The Israeli business incubators

It may seem unexpected, but multinationals had and continue to have an important role to the success of Israeli entrepreneurship. Many international companies are investing in research and development in Israel, which hosts around 380 R&D centers. If they first came because of the skilled workforce, now Israel’s main advantages are the business environment that supports innovation, the start-ups and the experienced researchers.

We have around 2,500 people working in big tech companies in Israel. Still, a lot of these employees leave and start their own companies. First of all, working for large companies, they learn about the market needs more than they could learn anywhere else. When you have a bright idea, you just leave everything and follow your dream. The first rule of being a successful entrepreneur is to believe in your dream and give up everything for that. They give up salary, position, sleep, social life and go after your dream.

Anya Eldan

The multinationals play an important role in the development of start-ups in Israel, as owners of incubators.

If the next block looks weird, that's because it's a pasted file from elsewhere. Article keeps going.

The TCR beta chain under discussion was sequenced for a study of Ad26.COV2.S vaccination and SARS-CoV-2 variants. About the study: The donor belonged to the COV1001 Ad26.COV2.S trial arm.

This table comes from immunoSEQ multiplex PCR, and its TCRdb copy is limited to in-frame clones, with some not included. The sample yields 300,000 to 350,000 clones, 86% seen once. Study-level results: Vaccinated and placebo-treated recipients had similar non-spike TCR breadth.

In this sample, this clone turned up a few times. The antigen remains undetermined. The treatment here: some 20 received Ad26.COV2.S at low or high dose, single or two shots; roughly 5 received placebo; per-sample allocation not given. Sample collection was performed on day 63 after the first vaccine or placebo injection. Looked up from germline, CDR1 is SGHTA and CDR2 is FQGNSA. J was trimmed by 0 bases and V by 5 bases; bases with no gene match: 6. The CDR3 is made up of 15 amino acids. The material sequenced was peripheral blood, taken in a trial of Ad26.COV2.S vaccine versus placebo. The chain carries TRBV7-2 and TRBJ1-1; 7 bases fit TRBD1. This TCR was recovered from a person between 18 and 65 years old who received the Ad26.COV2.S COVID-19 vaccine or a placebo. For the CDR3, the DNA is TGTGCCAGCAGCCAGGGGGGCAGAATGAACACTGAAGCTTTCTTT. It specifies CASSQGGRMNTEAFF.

In building incubators, we have two goals – to provide seed funding and to provide partners who can help the start-ups to succeed. We also bring multinationals to work with start-ups in the incubator programs. In most of the incubators we run, we have either multinationals or venture capital funds as owners. Sometime universities or hospitals are also partnering in incubators specialised in healthcare and biotechnology.

Esther Barak Landes

The owner of the incubator always needs to be professionals and have the know-how to invest in start-ups, especially in the very early stage. When he gets the license for an incubator, he actually establishes a place where all the companies that he invests in can actually sit together with him he owner also has to provide everything the start-ups need – finance operations, tech support, space etc.

Why start-ups need mentoring

In addition to the funding opportunity, incubators have an important role in advising and mentoring entrepreneurs at the beginning of the road. A lot of start-ups failed because they created a product, they raised money and when they brought the product to the market nobody wanted it. Therefore, one of the most important reasons Israeli authorities carry out this program for young start-ups is to bring managers and investors who can help the start-ups by evaluating their ideas and bringing them to customers.

One of our main tasks are to look at the idea and to define if there is a market and there is a real need for the new technology. Many times, if you think out of the box and take the idea to another direction and try to address another market you can do the right thing. However, it is very hard to convince the inventors who fall in love with their ideas. We need to be in contact with the market all the time.

Tamar Raz, CEO of Hadasit